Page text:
RFP for Maurice and Libbey Bathhouses
Requests for Proposals for the Maurice and Libbey Bathhouses are being accepted from 7/7/14 to 1/30/15. Click on the "Management" link in the left column for more information.
Hot Springs National Park regrets to announce that the elevator in the Fordyce Visitor Center is closed for maintenance. The upper and lower levels are accessible only by stairways. The elevator will be placed back into service in about 4 to 6 weeks.
2015 Artist-in-Residence Program Cancelled
Due to the 100th anniversary celebration for the Fordyce Bathhouse, there will be no Artist-in-Residence program at Hot Springs National Park for 2015. Check back later next year for announcements and application information for the 2016 AIR program.
Hale Bathhouse Video
Hello, I'm Ranger Mark Blaeuer at the Hale Bathhouse in Hot Springs National Park. The Hale was named after John C. Hale who was an early bathhouse owner here, however he had died by the time this building opened. This was one of several buildings honoring his memory. This particular building opened in 1892. It's the earliest of the standing bathhouses on the row. It was first designed by George and Fremont Orff from Minneapolis-St. Paul, Minnesota. They were chosen to do the work because one of the owners, George Eastman, was from the twin cities where he had made money in the milling industry. So they designed the first version of this building. However, after a few years, there were renovations done. You had the south wing of the building added in the 19 teens by the local firm Mann and Stern, and in 1939, the Little Rock firm of Sanders, Johnson and Ginnochio ? gave it the Mission Revival look that it has today. That's what it's been restored back to, with the stucco on the outside walls, and the grille work on the windows, and the tile roof. I might mention also the dogwood emblem above the front door. This buiding operated as a bathhouse until 1978. It closed and was briefly a theater years later and closed again and is now for lease as part of the National Park Service historic leasing program.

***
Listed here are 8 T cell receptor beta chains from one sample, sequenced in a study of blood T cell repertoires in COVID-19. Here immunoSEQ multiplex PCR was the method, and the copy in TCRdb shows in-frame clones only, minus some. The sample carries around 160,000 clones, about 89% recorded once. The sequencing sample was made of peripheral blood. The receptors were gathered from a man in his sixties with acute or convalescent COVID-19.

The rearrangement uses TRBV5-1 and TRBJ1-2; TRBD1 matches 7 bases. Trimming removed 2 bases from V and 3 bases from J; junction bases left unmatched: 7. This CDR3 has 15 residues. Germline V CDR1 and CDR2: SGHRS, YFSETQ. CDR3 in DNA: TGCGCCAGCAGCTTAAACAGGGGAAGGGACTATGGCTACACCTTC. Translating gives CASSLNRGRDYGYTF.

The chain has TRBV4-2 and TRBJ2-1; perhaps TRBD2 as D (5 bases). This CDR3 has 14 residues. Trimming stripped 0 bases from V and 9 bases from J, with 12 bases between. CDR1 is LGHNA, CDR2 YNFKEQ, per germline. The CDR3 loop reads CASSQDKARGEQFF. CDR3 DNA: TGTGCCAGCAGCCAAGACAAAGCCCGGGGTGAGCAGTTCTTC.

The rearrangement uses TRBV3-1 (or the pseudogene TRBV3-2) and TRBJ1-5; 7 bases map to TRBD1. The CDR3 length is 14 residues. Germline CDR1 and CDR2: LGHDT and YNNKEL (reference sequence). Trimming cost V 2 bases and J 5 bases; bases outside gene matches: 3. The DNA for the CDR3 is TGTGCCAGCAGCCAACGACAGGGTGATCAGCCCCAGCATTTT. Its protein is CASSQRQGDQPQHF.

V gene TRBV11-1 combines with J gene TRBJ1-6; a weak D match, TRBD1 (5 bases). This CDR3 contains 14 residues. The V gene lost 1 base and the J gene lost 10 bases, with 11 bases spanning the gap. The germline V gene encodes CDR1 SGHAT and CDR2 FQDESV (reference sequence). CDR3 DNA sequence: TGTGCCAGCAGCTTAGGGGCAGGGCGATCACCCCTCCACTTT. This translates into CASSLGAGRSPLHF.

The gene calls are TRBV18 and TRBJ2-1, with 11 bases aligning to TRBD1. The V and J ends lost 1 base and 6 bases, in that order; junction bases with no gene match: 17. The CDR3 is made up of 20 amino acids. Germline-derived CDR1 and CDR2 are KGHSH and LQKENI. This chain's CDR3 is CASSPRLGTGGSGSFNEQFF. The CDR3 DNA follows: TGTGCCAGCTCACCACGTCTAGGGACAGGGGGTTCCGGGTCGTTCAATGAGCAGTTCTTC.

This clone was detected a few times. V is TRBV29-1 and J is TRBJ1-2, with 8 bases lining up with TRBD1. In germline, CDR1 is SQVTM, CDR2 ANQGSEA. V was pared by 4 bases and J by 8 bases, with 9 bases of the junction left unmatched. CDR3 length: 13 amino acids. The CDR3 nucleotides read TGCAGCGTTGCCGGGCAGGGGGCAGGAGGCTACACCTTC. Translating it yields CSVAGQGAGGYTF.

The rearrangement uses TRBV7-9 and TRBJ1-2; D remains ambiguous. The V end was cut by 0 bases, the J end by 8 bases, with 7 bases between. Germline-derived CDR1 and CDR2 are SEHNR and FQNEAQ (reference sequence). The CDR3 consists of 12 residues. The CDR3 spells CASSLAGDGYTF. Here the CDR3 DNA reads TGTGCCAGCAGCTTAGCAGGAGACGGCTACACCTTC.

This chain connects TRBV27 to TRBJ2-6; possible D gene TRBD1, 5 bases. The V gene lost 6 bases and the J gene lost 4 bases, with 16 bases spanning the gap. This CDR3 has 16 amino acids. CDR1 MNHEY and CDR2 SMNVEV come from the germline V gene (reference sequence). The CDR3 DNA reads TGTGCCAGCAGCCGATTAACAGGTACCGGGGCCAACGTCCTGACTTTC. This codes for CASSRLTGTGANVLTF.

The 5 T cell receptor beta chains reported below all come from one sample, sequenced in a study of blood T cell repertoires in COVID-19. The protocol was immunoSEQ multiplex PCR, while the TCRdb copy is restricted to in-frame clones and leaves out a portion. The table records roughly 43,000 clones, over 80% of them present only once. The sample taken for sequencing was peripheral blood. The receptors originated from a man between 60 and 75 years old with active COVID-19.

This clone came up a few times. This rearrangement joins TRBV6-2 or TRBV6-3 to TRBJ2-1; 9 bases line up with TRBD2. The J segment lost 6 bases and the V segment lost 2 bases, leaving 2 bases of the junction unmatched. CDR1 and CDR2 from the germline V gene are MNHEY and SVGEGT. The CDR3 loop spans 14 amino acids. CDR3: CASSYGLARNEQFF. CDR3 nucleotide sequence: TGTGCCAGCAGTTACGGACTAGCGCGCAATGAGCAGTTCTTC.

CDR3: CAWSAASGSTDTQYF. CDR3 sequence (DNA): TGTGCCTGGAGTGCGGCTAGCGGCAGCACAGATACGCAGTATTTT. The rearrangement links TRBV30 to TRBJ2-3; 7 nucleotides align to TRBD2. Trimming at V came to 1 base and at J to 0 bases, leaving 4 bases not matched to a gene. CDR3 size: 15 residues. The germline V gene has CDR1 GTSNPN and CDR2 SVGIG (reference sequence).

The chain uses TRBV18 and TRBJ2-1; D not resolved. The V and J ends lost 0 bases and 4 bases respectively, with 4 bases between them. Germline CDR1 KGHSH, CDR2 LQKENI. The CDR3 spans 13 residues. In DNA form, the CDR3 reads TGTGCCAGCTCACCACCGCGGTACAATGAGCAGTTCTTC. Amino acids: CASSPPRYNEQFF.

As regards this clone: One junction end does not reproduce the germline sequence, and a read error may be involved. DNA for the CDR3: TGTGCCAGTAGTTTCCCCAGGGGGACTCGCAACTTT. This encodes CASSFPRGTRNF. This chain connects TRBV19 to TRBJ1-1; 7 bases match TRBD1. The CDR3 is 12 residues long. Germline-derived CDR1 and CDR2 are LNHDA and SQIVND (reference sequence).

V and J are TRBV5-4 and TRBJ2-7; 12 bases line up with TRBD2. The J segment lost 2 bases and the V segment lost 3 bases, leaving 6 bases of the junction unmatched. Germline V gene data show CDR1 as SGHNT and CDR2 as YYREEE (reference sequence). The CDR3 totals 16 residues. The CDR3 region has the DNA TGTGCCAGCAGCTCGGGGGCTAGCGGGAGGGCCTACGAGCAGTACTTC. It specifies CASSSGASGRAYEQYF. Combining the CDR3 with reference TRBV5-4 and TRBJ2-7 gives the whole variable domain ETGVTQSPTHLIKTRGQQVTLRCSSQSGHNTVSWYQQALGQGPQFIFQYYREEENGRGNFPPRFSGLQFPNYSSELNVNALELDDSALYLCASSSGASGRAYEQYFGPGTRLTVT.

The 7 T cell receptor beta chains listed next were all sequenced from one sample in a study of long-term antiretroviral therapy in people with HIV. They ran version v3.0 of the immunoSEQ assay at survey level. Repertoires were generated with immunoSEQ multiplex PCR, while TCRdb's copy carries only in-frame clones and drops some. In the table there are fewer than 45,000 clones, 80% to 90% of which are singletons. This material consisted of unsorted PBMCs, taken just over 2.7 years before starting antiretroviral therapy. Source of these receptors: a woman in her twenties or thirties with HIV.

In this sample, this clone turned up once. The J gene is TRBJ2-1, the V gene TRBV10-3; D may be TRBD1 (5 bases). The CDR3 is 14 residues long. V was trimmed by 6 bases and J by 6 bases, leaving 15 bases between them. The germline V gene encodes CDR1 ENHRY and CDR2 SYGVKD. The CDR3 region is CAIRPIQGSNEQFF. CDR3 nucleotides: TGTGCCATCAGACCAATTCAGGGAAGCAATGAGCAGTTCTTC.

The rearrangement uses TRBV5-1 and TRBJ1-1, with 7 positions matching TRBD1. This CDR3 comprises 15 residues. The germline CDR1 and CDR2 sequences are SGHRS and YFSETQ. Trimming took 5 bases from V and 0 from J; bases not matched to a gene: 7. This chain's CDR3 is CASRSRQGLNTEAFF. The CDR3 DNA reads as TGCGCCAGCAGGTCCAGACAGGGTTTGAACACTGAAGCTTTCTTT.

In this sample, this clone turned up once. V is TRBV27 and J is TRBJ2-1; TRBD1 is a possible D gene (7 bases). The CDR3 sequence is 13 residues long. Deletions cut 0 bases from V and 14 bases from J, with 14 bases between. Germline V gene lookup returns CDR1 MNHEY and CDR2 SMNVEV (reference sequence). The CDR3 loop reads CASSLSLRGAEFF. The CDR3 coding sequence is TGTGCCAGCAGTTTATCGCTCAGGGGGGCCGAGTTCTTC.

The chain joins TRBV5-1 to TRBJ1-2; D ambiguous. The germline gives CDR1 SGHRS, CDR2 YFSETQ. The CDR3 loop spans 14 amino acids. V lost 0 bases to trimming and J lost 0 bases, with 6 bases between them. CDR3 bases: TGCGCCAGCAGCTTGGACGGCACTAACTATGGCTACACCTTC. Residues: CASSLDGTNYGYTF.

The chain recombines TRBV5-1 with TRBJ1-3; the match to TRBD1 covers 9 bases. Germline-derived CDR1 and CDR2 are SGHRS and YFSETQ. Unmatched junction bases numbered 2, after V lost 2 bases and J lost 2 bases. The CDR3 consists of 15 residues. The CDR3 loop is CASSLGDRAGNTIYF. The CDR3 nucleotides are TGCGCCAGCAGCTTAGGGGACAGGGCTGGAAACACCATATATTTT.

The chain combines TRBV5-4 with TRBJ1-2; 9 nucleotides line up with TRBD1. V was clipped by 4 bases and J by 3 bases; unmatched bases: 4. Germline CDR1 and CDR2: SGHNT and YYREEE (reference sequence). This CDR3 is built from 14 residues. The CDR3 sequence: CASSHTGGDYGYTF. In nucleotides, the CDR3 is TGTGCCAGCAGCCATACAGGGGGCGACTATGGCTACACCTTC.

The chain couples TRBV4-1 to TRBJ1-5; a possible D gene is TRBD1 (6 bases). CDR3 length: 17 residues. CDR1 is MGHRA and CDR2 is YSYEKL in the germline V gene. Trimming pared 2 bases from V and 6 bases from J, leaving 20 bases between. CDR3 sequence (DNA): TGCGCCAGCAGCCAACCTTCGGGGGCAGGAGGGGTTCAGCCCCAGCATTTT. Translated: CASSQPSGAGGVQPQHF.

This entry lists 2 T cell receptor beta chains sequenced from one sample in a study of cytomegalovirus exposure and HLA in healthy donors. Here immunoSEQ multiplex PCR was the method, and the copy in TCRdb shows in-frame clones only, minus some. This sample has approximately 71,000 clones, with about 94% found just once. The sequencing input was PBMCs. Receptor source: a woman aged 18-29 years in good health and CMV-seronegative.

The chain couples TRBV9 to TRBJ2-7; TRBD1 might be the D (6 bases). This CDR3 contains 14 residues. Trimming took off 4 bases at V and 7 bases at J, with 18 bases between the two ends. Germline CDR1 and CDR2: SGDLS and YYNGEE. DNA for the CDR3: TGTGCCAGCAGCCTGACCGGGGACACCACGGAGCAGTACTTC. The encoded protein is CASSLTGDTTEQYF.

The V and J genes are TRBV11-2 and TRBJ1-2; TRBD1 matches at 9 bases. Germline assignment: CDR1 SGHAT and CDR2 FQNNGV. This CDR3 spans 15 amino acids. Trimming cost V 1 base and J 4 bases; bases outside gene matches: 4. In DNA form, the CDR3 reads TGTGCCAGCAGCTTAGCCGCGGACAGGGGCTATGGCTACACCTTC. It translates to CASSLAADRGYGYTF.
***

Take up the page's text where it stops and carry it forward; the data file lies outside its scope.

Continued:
Read more about the history of this building.
Did You Know?
The hot spring water at Hot Springs National Park becomes heated at a depth of approximately one mile before beginning the journey back to the surface through a fault.